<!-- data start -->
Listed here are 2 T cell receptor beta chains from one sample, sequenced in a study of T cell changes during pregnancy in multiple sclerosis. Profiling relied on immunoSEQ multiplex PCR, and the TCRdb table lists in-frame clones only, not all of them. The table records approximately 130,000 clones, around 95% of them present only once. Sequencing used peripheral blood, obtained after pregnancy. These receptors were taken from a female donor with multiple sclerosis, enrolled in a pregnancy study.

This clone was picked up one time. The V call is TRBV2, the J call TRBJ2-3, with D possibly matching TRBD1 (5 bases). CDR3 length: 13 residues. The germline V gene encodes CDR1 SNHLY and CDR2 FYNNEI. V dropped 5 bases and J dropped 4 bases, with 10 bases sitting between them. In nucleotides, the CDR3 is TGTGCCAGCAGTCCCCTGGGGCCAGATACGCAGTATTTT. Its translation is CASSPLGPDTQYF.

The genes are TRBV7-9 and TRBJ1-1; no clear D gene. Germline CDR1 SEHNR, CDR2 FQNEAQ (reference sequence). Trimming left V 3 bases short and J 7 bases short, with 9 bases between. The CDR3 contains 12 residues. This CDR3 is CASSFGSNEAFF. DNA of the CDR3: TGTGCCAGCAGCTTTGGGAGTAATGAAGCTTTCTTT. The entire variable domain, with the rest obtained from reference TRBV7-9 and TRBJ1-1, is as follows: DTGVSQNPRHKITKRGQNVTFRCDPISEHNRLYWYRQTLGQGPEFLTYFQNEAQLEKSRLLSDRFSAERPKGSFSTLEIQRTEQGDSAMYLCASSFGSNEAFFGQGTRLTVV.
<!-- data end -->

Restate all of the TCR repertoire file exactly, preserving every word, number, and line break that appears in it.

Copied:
Listed here are 2 T cell receptor beta chains from one sample, sequenced in a study of T cell changes during pregnancy in multiple sclerosis. Profiling relied on immunoSEQ multiplex PCR, and the TCRdb table lists in-frame clones only, not all of them. The table records approximately 130,000 clones, around 95% of them present only once. Sequencing used peripheral blood, obtained after pregnancy. These receptors were taken from a female donor with multiple sclerosis, enrolled in a pregnancy study.

This clone was picked up one time. The V call is TRBV2, the J call TRBJ2-3, with D possibly matching TRBD1 (5 bases). CDR3 length: 13 residues. The germline V gene encodes CDR1 SNHLY and CDR2 FYNNEI. V dropped 5 bases and J dropped 4 bases, with 10 bases sitting between them. In nucleotides, the CDR3 is TGTGCCAGCAGTCCCCTGGGGCCAGATACGCAGTATTTT. Its translation is CASSPLGPDTQYF.

The genes are TRBV7-9 and TRBJ1-1; no clear D gene. Germline CDR1 SEHNR, CDR2 FQNEAQ (reference sequence). Trimming left V 3 bases short and J 7 bases short, with 9 bases between. The CDR3 contains 12 residues. This CDR3 is CASSFGSNEAFF. DNA of the CDR3: TGTGCCAGCAGCTTTGGGAGTAATGAAGCTTTCTTT. The entire variable domain, with the rest obtained from reference TRBV7-9 and TRBJ1-1, is as follows: DTGVSQNPRHKITKRGQNVTFRCDPISEHNRLYWYRQTLGQGPEFLTYFQNEAQLEKSRLLSDRFSAERPKGSFSTLEIQRTEQGDSAMYLCASSFGSNEAFFGQGTRLTVV.